Precious metals like platinum are good catalysts - but they are expensive. While the chemical industry is trying to solve this cost issue by developing ever-smaller catalyst particles, a team from the Technical University of Munich (TUM) is taking an entirely new approach: the targeted development of catalyst particles from individual atoms. The Deutsche Forschungsgemeinschaft (DFG) is providing 1.2 million Euros in funding for this innovative work under the auspices of the Reinhart Koselleck Projects program.
Catalysts ensure both energy and cost efficiency for more than 60 percent of all chemical reactions in the chemical industry. For example: without the precious metals of the platinum group, the catalytic converters used in today’s automotive exhaust systems wouldn’t work. Fuel cell drives, too, also still currently rely on expensive platinum catalyzers to function.
Because only the surface atoms of these platinum particles are active during catalytic reactions, the chemical industry is looking for ways to replace this precious metal with cheaper metals or by developing ever-smaller catalyst particles. A platinum particle with a one-nanometer diameter is comprised of only 40 atoms.
A Reinhart Koselleck Project led by TUM Professor Roland Fischer is approaching the issue from a new angle: he and his team have succeeded in building a particle that is comprised of 43 copper and 12 aluminum atoms.
"Our previous research has already shown that the formation of these superatoms involves a large number of more or less stable intermediates," says Roland Fischer, Professor for Inorganic and Metal-Organic Chemistry at the Technical University of Munich. "Within the framework of our new project, we want to research how we can precisely control the reaction networks of formation, growth and degradation reactions."
One of the more unique aspects of the research being done by Prof. Fischer and his team at the TUM Garching campus: their efforts to develop entire "superatom libraries." The team will employ state-of-the-art mass spectrometry, which, together with theoretical modelling, will allow them to examine these superatoms in parallel.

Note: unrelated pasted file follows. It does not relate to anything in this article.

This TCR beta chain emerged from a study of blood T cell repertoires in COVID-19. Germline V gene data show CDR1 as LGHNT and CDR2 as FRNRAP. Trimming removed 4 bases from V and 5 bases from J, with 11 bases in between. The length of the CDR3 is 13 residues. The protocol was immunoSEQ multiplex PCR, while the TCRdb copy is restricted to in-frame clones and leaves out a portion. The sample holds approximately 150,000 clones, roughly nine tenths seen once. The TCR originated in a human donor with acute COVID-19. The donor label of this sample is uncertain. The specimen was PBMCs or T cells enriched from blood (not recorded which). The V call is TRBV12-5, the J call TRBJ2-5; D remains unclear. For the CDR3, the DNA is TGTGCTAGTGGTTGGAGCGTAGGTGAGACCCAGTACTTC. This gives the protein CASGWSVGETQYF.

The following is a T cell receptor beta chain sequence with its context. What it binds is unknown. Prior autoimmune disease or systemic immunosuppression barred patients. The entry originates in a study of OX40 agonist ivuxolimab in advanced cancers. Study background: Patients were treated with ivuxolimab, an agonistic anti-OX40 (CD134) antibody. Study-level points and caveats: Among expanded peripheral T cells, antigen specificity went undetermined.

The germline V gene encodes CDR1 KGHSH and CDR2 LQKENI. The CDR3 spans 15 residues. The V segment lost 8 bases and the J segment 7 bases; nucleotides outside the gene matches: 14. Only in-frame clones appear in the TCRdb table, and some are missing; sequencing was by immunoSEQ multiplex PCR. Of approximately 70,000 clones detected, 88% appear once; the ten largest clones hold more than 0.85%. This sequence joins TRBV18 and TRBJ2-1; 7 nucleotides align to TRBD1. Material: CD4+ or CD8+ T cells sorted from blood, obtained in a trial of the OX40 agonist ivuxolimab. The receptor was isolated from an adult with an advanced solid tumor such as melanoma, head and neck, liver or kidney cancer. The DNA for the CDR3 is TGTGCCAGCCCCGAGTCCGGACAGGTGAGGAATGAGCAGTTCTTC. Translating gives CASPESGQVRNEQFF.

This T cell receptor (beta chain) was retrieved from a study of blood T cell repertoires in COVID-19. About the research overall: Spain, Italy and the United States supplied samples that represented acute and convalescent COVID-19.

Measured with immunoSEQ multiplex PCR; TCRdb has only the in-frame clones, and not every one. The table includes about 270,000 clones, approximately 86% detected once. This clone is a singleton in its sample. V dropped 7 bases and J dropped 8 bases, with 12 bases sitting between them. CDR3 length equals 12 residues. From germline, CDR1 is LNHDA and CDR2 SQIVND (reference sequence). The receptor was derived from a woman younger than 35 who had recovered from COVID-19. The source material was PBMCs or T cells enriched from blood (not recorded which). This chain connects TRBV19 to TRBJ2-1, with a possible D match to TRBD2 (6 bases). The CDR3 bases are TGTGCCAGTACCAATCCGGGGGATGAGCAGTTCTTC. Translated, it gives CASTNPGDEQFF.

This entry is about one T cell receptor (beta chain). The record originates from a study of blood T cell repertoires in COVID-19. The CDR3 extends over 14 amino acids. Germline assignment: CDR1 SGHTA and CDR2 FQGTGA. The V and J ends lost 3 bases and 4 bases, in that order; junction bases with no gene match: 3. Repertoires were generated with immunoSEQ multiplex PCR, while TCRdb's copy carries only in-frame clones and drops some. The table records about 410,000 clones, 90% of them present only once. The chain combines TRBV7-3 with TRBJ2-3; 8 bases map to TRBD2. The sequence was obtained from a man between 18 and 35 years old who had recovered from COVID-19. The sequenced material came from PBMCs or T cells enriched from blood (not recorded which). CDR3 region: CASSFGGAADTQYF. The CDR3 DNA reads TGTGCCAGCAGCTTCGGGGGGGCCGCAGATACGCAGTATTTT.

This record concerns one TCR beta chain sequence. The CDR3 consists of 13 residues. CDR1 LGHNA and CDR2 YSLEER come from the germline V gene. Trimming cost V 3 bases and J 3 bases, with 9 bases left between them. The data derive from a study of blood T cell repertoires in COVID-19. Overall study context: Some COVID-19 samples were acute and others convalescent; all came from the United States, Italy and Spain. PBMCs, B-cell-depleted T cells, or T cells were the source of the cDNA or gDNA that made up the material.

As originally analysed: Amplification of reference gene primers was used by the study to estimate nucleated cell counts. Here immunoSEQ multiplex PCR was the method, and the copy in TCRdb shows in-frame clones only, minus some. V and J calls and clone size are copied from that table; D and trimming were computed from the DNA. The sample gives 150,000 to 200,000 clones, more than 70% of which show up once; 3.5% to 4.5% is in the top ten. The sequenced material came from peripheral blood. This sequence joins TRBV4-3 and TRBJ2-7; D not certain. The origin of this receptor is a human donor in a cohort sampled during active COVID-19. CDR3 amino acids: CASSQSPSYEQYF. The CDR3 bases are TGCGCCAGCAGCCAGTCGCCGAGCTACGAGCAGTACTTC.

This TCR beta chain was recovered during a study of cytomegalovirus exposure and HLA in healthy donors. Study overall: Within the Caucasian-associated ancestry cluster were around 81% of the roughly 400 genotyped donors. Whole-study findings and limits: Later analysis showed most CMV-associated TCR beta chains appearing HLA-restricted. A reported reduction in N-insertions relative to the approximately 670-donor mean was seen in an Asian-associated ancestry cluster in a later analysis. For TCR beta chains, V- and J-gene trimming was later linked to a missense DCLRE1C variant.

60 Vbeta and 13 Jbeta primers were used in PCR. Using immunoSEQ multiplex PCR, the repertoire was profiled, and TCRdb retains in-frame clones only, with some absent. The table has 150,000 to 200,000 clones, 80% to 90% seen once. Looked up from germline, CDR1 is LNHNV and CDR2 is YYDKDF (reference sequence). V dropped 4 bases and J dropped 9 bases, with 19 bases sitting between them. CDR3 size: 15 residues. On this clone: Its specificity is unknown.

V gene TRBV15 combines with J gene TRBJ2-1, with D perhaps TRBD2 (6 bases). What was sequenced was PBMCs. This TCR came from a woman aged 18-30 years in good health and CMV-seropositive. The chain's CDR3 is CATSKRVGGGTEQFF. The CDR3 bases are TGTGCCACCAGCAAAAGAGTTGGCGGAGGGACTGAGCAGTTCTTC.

These particles, which are called "clusters" because of their shape analogy to a cluster of grapes, can even be constructed using vastly different metals, as demonstrated by the creation of the heterometallic, 55-atom copper-aluminum cluster.
"With our research, we’re opening new paths to the targeted construction of catalysts that were previously unimaginable," says Fischer. "Heterometallic catalysts comprised of both platinum and other metals could, for example, drive important progress in the advancement of fuel cell technologies - because every single platinum atom could be actively utilized."
The Reinhart Koselleck Project team is based at the TUM Catalysis Research Center (CRC), where Prof. Fischer serves as director. Furthermore, the project is promoting fundamental research work being conducted by the Cluster of Excellence, e-conversion, and hosted by TUM.
In addition, this project is an integral part of the TUM Global Strategy: Funding from the TUM Global Incentive Fund has allowed Fischer and his team to collaborate with the theory working group being led by Prof. Juarez L. F. Da Silva at the University of São Paulo in Brazil.
Under the auspices of the Reinhart Koselleck Projects program, the Deutsche Forschungsgemeinschaft (German Research Foundation) provides support to enable outstanding researchers with a proven scientific track record to pursue exceptionally innovative or high-risk projects.
"This marks the fifth time that top researchers from TUM have been awarded funding by the Reinhart Koselleck Projects program. This evidences the success of our very stringent recruitment policies," says TUM President, Thomas F. Hofmann.
In 2012 Prof. Vasilis Ntziachristos received funding for the development of a thermoacoustic imaging method. In 2013, convinced Prof. Cordt Zollfrank’s idea of having microalgae manufactured new materials. In 2013, Prof. Horst Kessler received the coveted support for a project on the oral bioavailability of peptides. In 2014, the DFG funded the research of "self-lubricating" materials by Prof. Bernd-Robert Höhn.
In 2015, this year’s Leibniz Prize winner Prof. Thorsten Bach was awarded funding for the development of photochemical catalysts. Also in 2015, the DFG granted funding to Prof. Tobias Nipkow for the development of proof assistants for verified algorithm analysis. In 2018, Prof. Erwin Grill was successful with a project to investigate the herbal stress response and Prof. Brandt on collective decision-making lotteries, and in 2019 Prof. Martin Bichler with an application for funding for the design of non-convex markets.